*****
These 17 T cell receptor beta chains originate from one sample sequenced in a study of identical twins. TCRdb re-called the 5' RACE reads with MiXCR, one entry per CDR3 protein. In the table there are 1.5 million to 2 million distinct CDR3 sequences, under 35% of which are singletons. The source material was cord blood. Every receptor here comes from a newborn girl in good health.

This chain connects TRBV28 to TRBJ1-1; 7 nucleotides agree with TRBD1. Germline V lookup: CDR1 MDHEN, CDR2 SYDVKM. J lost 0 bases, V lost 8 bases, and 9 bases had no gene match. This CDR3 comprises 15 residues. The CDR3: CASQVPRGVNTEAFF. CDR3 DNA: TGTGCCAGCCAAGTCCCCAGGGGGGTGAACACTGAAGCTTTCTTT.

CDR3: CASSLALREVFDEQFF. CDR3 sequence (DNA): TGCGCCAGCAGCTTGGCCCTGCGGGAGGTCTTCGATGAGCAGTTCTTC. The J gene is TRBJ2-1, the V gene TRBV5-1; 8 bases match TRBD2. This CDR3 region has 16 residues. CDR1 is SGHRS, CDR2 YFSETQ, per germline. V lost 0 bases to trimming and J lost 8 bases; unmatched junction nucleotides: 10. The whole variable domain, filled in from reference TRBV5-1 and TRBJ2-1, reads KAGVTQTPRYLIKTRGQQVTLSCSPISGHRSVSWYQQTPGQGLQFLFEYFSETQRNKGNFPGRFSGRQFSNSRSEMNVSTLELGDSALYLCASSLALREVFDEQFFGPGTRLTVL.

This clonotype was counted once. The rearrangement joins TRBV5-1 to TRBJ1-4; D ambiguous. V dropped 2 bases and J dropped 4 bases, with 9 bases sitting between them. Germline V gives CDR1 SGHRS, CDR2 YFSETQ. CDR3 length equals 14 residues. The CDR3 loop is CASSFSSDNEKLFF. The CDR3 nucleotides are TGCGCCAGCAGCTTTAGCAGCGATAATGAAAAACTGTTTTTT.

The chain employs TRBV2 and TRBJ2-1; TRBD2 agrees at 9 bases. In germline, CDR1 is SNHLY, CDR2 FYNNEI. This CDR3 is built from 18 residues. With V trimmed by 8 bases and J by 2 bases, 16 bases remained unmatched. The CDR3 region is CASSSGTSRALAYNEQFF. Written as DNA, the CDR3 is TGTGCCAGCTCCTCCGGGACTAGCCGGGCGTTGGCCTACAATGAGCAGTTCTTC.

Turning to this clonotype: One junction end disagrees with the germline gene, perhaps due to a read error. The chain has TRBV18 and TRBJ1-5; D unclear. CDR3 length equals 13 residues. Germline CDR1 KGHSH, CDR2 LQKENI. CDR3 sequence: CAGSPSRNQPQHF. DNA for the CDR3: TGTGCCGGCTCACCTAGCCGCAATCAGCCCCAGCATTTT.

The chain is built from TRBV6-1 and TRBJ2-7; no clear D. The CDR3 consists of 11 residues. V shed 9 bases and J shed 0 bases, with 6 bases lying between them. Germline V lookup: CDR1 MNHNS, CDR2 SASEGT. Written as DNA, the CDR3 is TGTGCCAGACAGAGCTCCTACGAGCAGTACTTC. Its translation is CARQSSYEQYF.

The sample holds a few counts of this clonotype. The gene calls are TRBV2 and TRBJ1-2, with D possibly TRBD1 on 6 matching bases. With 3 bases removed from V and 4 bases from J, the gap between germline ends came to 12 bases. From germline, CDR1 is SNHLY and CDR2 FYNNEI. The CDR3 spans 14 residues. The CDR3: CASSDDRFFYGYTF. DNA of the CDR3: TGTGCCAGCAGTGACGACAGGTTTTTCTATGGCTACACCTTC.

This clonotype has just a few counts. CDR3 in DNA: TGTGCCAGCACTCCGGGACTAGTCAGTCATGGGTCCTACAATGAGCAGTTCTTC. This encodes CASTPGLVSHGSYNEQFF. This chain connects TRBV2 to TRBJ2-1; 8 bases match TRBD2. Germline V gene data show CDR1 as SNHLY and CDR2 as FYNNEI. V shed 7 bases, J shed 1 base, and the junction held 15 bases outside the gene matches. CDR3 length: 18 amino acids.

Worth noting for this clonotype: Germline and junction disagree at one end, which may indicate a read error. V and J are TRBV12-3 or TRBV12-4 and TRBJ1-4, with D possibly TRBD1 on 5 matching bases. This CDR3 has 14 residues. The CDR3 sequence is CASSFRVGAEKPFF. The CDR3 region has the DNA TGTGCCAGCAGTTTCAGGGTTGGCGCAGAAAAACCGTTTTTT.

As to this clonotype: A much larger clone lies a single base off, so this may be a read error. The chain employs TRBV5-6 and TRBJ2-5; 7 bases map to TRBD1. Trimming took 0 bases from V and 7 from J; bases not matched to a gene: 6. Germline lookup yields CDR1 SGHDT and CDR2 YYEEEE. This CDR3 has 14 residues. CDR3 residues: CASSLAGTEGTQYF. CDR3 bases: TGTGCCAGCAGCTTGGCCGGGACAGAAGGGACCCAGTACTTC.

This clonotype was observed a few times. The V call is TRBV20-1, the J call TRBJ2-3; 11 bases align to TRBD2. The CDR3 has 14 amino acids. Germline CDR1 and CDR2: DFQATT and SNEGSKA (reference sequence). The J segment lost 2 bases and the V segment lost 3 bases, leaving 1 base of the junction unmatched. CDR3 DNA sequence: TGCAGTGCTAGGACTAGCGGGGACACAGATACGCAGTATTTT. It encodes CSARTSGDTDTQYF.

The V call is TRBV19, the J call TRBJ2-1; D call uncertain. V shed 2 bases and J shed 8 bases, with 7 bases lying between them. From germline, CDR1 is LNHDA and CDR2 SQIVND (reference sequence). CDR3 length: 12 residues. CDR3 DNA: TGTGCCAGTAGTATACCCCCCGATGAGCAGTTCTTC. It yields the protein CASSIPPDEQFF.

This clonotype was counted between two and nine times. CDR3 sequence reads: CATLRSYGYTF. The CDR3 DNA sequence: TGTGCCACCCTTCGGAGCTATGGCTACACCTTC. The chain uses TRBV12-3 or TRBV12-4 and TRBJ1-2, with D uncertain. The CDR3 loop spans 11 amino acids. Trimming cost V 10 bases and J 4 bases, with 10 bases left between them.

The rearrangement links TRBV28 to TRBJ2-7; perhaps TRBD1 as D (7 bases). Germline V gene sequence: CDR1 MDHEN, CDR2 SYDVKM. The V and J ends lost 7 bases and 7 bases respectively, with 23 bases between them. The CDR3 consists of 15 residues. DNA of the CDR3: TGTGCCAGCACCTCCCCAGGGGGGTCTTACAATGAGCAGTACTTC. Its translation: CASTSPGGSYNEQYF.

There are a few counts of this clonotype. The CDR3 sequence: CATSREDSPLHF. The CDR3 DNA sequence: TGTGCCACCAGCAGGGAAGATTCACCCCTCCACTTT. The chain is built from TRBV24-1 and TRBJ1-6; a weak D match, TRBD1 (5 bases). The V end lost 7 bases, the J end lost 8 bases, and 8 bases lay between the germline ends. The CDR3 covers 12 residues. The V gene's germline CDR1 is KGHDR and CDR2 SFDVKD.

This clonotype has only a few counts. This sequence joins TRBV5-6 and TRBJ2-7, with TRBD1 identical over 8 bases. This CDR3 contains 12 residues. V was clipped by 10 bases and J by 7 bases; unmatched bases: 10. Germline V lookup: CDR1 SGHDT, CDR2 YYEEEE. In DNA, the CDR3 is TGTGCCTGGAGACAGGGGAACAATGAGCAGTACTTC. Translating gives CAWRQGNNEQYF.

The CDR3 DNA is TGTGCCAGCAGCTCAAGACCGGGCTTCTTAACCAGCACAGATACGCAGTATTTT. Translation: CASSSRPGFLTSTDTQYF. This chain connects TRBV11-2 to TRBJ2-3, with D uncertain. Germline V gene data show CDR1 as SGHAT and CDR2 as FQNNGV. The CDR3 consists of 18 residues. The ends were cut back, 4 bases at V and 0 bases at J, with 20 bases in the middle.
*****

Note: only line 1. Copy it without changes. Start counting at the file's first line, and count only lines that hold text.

These 17 T cell receptor beta chains originate from one sample sequenced in a study of identical twins. TCRdb re-called the 5' RACE reads with MiXCR, one entry per CDR3 protein. In the table there are 1.5 million to 2 million distinct CDR3 sequences, under 35% of which are singletons. The source material was cord blood. Every receptor here comes from a newborn girl in good health.